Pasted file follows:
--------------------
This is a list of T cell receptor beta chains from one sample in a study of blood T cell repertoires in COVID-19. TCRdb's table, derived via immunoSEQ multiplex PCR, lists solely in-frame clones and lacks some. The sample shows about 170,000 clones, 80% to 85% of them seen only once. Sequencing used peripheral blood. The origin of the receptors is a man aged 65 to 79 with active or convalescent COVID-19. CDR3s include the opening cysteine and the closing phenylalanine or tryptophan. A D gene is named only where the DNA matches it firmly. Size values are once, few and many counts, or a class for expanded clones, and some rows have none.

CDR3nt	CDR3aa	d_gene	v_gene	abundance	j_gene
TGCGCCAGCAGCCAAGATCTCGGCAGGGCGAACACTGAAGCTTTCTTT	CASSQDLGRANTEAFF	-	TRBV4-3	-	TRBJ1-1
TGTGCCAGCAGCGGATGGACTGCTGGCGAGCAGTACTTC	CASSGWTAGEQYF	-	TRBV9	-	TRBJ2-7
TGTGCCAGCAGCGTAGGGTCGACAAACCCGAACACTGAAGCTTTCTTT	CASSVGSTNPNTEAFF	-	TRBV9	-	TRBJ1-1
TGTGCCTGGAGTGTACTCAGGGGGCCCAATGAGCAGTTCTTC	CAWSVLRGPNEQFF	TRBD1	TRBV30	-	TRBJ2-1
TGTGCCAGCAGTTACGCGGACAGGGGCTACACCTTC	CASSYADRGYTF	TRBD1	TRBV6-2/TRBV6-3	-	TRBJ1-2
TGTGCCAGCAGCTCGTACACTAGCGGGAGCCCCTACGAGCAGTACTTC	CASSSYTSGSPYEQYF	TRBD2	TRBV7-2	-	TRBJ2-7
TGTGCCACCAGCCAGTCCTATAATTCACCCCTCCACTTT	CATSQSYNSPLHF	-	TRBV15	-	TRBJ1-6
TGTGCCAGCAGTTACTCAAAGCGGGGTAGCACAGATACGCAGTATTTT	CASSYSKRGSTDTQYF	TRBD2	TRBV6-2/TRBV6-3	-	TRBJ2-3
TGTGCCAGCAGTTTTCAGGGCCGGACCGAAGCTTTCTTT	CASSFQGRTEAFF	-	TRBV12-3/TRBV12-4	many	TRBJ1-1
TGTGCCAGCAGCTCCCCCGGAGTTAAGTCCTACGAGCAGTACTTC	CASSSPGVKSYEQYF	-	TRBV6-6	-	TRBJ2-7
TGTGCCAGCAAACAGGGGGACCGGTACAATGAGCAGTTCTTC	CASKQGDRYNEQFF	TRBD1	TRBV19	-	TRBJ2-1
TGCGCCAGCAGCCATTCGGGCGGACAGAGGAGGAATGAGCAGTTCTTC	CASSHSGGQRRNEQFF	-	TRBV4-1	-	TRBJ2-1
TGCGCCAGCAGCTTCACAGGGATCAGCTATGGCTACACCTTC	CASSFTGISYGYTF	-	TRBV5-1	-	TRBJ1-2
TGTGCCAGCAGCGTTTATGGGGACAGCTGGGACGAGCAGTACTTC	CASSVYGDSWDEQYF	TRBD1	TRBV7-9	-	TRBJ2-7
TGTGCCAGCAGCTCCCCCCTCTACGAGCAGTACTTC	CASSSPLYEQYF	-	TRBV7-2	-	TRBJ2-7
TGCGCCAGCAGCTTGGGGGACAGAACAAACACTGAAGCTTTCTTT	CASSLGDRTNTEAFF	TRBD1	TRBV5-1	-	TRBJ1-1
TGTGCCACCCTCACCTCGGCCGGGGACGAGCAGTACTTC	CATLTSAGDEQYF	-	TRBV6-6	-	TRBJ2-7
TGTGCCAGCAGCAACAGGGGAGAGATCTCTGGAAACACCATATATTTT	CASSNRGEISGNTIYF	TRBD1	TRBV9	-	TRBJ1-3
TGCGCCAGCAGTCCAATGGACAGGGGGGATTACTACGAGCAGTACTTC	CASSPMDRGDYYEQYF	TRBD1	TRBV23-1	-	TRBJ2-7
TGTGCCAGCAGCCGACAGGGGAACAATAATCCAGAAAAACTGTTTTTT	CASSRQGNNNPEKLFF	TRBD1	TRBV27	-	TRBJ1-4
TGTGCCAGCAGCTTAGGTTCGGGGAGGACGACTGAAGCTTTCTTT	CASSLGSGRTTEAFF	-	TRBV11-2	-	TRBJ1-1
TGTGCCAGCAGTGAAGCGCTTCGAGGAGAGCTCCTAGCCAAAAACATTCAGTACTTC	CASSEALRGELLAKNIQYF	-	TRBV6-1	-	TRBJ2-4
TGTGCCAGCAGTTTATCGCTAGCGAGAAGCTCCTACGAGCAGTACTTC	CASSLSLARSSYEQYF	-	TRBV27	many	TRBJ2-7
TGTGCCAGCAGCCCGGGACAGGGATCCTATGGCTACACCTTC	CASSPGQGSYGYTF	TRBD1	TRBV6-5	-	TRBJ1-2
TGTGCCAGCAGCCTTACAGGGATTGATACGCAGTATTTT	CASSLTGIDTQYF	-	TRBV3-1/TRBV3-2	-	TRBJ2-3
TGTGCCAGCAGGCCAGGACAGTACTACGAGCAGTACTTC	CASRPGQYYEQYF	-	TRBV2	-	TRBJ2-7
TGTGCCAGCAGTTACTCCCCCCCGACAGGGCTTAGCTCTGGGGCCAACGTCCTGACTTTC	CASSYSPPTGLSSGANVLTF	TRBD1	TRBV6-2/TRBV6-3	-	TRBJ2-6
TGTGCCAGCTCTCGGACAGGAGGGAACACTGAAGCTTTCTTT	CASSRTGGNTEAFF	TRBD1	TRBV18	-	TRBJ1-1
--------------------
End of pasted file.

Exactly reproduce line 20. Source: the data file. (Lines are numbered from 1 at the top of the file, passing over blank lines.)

TGTGCCAGCAGCAACAGGGGAGAGATCTCTGGAAACACCATATATTTT	CASSNRGEISGNTIYF	TRBD1	TRBV9	-	TRBJ1-3